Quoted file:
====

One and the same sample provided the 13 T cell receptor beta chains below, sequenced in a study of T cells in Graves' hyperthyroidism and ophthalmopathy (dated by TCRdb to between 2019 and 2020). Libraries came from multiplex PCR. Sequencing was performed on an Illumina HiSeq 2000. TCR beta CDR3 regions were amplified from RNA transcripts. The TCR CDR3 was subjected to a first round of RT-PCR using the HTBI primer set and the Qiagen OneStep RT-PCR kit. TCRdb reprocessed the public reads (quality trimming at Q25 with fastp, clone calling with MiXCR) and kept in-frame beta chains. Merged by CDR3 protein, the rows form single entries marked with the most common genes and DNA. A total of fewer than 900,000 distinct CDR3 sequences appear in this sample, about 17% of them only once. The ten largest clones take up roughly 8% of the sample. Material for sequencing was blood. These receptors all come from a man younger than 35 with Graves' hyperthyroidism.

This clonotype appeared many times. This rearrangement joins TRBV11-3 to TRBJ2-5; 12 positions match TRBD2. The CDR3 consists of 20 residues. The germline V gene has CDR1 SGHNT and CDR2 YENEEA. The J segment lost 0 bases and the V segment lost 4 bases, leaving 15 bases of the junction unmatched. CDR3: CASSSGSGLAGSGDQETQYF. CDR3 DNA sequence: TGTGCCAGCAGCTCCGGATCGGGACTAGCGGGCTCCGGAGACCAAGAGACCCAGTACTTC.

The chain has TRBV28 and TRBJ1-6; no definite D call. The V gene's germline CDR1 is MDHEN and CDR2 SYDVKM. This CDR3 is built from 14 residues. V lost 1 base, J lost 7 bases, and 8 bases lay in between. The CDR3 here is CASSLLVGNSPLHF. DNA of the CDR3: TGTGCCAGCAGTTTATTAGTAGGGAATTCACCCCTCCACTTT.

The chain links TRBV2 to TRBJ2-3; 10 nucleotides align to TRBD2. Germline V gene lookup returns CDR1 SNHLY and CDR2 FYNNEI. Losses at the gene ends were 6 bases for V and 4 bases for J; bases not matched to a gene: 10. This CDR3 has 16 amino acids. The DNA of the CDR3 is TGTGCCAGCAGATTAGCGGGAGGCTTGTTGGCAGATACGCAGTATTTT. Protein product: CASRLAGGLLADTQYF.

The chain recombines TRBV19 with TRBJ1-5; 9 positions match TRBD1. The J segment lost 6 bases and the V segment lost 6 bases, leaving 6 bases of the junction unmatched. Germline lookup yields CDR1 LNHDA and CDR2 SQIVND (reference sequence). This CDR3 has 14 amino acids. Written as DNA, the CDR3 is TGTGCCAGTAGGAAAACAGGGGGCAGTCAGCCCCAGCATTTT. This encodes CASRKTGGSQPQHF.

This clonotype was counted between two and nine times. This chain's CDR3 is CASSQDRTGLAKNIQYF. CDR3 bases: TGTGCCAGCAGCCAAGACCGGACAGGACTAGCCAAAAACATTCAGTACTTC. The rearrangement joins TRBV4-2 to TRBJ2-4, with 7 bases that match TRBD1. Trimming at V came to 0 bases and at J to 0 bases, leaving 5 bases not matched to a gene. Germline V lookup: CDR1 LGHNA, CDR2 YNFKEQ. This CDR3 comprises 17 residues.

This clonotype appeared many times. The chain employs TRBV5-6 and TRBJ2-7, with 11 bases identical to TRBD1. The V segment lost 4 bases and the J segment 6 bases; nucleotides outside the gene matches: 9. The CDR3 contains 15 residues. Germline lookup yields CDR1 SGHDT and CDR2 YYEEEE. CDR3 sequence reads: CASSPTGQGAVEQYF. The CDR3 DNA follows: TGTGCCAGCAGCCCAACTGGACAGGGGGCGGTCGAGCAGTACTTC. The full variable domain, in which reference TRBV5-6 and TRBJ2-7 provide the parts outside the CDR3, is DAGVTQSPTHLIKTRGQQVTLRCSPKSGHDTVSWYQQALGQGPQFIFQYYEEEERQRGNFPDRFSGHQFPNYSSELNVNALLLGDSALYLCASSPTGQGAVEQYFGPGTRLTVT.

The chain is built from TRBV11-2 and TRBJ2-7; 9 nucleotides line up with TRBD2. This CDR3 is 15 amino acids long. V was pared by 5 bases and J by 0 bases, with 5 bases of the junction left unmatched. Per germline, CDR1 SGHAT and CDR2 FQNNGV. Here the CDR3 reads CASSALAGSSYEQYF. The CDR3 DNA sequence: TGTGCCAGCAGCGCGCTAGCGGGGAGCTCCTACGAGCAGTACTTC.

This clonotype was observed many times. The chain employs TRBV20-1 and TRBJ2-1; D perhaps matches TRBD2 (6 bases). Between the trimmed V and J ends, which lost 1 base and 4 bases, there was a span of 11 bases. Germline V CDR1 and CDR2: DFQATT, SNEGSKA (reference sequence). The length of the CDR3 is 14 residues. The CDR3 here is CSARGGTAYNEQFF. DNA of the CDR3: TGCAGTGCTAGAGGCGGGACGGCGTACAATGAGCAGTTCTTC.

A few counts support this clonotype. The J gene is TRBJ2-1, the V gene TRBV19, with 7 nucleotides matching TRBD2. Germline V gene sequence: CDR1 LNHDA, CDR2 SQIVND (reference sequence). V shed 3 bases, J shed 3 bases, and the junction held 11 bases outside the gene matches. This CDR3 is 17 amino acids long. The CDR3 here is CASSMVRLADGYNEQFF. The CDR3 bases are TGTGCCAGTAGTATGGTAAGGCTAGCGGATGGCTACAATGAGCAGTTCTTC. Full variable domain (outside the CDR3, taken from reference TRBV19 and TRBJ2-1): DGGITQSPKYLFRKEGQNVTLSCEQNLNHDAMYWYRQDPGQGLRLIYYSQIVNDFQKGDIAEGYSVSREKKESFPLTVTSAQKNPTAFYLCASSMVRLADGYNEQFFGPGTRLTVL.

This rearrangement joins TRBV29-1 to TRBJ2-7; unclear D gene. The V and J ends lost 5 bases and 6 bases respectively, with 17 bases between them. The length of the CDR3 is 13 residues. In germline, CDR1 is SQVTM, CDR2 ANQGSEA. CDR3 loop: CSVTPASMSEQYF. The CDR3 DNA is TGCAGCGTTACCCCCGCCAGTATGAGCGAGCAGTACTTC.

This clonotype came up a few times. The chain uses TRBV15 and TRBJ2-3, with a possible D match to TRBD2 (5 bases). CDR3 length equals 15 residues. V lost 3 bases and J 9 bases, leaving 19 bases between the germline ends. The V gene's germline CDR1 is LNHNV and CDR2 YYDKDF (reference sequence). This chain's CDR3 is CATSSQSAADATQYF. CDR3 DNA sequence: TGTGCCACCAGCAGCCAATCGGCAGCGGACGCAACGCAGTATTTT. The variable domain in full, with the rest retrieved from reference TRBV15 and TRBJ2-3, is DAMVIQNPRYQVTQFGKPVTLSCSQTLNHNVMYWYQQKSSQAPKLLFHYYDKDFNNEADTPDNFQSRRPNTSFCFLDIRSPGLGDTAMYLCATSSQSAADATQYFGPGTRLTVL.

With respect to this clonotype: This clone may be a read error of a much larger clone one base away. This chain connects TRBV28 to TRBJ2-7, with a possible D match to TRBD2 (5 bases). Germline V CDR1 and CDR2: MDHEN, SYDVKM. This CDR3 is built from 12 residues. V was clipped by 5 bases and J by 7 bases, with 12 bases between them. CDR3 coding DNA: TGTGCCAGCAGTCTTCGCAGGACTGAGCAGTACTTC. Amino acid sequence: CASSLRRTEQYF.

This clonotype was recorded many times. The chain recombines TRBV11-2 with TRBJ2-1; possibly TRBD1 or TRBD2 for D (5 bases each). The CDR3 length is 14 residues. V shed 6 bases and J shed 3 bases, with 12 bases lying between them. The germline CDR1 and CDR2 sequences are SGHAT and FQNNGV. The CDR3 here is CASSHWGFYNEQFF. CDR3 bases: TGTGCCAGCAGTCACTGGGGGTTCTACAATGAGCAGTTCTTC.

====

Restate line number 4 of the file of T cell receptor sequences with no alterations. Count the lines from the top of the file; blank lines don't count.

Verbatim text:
The chain links TRBV2 to TRBJ2-3; 10 nucleotides align to TRBD2. Germline V gene lookup returns CDR1 SNHLY and CDR2 FYNNEI. Losses at the gene ends were 6 bases for V and 4 bases for J; bases not matched to a gene: 10. This CDR3 has 16 amino acids. The DNA of the CDR3 is TGTGCCAGCAGATTAGCGGGAGGCTTGTTGGCAGATACGCAGTATTTT. Protein product: CASRLAGGLLADTQYF.